Tyler Skaggs To Undergo Tommy John Surgery

The Angels have received devastating news on injured Tyler Skaggs; the promising left-hander is out for the season and all of 2015, as he will undergo Tommy John surgery Wednesday, reports the Orange County Register’s Jeff FletcherThe rehab time for Tommy John surgery is 12-18 months and Angels GM Jerry Dipoto told reporters the club won’t rush Skaggs back until 2016 because “the great likelihood is if you remain conservative, you make better decisions.” 

The Angels were already known to be pursuing rotation help on the waiver wire, but presumably, the definitive loss of their No. 4 starter for roughly one calendar year will cause their search to accelerate. Dipoto, however, says that pursuit will focus on back-end starters.

I don’t know too many circumstances where your young starters gets hurt and you are compelled to go chase the top of the market. We’ll stay focused on the type of model we set up. We do feel like we have enough depth to absorb the loss right now.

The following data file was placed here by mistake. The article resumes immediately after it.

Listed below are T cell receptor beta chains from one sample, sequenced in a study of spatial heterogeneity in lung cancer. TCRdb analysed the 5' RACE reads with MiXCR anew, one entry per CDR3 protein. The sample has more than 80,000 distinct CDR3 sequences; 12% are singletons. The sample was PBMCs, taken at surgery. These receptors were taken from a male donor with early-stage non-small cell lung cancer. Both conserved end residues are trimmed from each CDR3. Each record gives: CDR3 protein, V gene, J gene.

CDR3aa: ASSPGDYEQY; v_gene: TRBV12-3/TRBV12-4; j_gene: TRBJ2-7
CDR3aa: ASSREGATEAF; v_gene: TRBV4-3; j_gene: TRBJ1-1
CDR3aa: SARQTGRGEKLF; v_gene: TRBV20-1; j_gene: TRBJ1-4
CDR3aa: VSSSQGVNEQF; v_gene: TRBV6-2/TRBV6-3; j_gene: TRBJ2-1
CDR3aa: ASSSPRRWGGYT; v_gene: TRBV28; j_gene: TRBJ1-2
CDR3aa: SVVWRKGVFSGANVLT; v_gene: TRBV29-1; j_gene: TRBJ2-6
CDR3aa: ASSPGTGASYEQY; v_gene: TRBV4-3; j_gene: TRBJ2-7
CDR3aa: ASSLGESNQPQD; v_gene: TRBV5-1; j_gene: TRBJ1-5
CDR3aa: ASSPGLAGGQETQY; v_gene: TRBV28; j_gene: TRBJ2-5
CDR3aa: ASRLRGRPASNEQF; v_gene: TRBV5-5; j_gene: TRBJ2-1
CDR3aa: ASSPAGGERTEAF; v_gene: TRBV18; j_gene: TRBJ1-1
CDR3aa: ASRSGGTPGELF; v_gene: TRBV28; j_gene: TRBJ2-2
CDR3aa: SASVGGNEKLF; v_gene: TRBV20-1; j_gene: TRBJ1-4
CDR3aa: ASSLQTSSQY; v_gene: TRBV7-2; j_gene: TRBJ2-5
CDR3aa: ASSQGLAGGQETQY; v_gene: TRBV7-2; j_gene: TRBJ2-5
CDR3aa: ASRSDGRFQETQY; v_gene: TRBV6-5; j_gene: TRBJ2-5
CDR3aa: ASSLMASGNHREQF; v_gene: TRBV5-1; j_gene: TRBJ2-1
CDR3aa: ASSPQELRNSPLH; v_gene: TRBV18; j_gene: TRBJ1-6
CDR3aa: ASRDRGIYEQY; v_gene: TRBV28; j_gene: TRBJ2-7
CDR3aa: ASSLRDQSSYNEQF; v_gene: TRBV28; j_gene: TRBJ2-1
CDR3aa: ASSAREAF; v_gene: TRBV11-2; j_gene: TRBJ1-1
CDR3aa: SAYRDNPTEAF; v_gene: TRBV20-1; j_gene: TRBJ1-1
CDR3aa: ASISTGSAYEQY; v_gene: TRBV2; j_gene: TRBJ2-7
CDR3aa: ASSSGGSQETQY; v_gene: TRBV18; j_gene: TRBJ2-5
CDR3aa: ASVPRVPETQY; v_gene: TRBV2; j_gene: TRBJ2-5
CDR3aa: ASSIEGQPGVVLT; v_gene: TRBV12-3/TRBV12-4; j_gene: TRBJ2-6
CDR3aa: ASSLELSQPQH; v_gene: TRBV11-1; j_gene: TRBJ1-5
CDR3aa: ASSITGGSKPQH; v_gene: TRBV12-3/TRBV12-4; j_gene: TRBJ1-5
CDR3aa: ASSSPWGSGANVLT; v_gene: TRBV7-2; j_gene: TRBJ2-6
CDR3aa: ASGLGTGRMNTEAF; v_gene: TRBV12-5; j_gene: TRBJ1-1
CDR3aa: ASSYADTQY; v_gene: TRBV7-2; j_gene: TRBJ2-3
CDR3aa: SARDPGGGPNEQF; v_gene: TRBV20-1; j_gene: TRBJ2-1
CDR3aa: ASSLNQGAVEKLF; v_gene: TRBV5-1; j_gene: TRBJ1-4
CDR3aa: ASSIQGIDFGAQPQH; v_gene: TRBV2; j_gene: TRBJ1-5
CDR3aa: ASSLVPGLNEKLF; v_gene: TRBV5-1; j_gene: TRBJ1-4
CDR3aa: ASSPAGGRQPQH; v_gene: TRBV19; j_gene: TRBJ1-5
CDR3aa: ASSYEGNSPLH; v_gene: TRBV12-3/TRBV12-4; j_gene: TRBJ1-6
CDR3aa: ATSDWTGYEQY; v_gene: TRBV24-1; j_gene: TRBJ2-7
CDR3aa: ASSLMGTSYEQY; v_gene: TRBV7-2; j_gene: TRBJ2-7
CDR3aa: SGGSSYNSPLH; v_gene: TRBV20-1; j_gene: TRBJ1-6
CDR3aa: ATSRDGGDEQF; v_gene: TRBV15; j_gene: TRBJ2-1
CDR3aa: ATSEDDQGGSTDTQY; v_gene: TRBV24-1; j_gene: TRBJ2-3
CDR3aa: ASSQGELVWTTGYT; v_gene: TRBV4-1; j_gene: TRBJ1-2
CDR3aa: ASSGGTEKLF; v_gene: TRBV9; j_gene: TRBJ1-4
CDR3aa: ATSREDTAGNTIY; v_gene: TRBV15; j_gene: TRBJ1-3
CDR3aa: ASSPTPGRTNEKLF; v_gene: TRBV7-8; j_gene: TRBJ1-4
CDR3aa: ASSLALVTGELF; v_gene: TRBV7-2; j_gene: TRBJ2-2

The Halos selected Skaggs with the 40th overall pick in the 2009 draft but eventually traded him to the D’Backs in a trade for Dan Haren, only to reacquire him this offseason in the Mark Trumbo trade (Dipoto was on the acquiring end of both of those deals, as he was Arizona’s interim GM for the Haren deal).

Skaggs, who only recently turned 23, was enjoying his return to the Angels organization. In 113 innings of work this season, the top prospect had begun to deliver on his potential, posting a 4.30 ERA with 6.9 K/9, 2.4 BB/9 and  a 50.1 percent ground-ball rate. ERA estimators such as FIP (3.55), xFIP (3.67) and SIERA (3.75) all felt that Skaggs was better than his ERA.

Skaggs had emerged as a solid fourth option behind Garrett Richards, Jered Weaver and C.J. Wilson, with Matt Shoemaker and Hector Santiago serving as internal options for the fifth spot. Those five arms will now comprise Scioscia’s primary rotation now, however, and given Wilson’s tremendous struggles of late, that creates a great deal of uncertainty. At this point, I’d be surprised if the Angels didn’t acquire an additional arm to add some stability to the middle or back of the rotation.

Edward Creech contributed to this post.


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